MLS Miami will need results, not Becks' star power, to succeed

Posted by Iain Macintosh

It is a curious anomaly that, despite being rich, good-looking and talented, David Beckham is still extremely popular in the UK.

We're a snide and dark-hearted lot over here, probably because of all the rain. Usually, we have no hesitation in hauling our heroes off their pedestals and beating them senseless with their own egos. But as Beckham sat in the Miami sunshine, looking so immaculate that MLS commissioner Don Garber must have hated every minute of sitting next to him, it was hard to feel any ill will toward him.

Beckham's almost supernatural likability is the reason that this venture -- Beckham officially exercising his option to purchase an MLS expansion side in Miami on Wednesday -- has every chance of getting off the ground.

People want to be associated with him, they want to be seen with him, they want to know how to line up their pocket square like him. His team will not want for sponsors, and any concerns over planning permission are likely to be assuaged when he drifts into the town hall like a summer's breeze and starts shaking hands.

"What's that? We'll have to knock down an old folks' home to build your stadium? That's fine! Hey, for you we'll knock down two! Now can we just get a photo together?"

Vallery Jean/FilmMagic/Getty ImagesMLS in Miami won't be able to rely on David Beckham's charm forever, the team's success will determine its future.

It's all very exciting, even if so many questions remain unanswered. What will the stadium be called? Will there be two of them, one for the senior side, one for the youth team? The Golden Bowls, perhaps? What will the team be called? Miami Spice seems to be the favourite choice of Internet wags and the world would certainly be a more wonderful place if that came to pass. As an experiment, let's agree here and now to simply assume that's what they will be called and see if it sticks, eh?

Miami is not known for its love of sport, as both the NFL and NBA franchises there have encountered problems, but marketed well, the Spice could attract a modest, but dedicated following. Between the Miami metro area and nearby Fort Lauderdale, there are more than 550,000 residents and that's not including the surrounding counties of Greater Miami. Doubters have also pointed to the failure of the Miami Fusion (1998 to 2001) as a portent of doom, but soccer is far more popular in the U.S. now than it was in those days. Plus, the Fusion played in Fort Lauderdale, and this time location shouldn't be an issue.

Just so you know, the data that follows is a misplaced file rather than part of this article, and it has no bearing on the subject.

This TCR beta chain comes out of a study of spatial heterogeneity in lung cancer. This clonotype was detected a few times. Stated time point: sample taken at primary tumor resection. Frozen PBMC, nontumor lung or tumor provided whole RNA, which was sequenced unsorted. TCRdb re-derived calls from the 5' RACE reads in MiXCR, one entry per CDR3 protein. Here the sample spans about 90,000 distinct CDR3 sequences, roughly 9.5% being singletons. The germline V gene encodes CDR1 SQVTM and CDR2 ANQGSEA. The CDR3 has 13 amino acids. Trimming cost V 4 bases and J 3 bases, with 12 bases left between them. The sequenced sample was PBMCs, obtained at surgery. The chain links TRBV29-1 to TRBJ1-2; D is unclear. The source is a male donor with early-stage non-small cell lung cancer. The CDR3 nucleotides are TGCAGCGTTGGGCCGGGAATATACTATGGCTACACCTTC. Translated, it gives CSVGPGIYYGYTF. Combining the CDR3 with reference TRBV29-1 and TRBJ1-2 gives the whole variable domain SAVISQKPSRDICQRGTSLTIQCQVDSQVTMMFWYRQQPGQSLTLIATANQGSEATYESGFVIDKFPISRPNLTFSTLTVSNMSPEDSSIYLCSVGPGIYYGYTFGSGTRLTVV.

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Have no doubt, Miami Spice will be backed, sponsored and, if Wednesday's news conference is anything to go by, comprehensively covered by the international media as they come to fruition. For everything up to the opening day celebrations, Beckham is the perfect figurehead.

The problems will come later, long after the ribbons have been cut and the ticker tape has been swept away. For obvious reasons, Beckham isn't going to actually play for Miami Spice and, unless he makes a dramatic career change, he isn't going to coach the team, either. So what’s the lure when the initial buzz has died down? If a Beckham looks awesome in the boardroom, but no one is around to see him, does he really look awesome?

Somewhere at the end of all of this, Miami Spice will be just another football team and their success or failure in the city will largely depend on how they perform on and off the pitch. Miami Fusion's demise was attributed, in part, to a lack of identification with local residents. The club would be well advised to keep ticket prices extremely low and build loyalty before building revenue.

While Beckham is reasonably well connected in the game, that is hardly a unique selling point. There are plenty of agents who boast just as impressive contact books. Perhaps his presence will carry a little weight with former teammates, but given that no date has been set for this team's entry into MLS (reports suggest 2016 or 2017), most of them will probably be former footballers by the time the Spice play their first game. Ultimately, of course, footballers will play for whoever offers them the most money. Even Beckham's stardust won't change that.

When the foundations have been laid down for this club and the sponsors are in place, the most important decisions will be the identity of the sporting director, the coach and the level of funding for scouting and coaching. Again, Beckham is no more an expert than any other former player, particularly on local matters. But these are the nuts and bolts of every self-sustaining football club. On that first day, representatives from every media outlet in the world will want to be there to applaud Beckham for saying "passion" a lot and to ask him where he bought his suit. After that, Miami Spice are on their own.

In the UK, where our love remains strong, we'll keep an eye out for their results. We may even stay up and watch them play once or twice. But it's in Miami itself, on the training ground and in the streets, where the battle to establish this club will be won or lost. And Beckham, good-looking and charming as he is, can only achieve so much.


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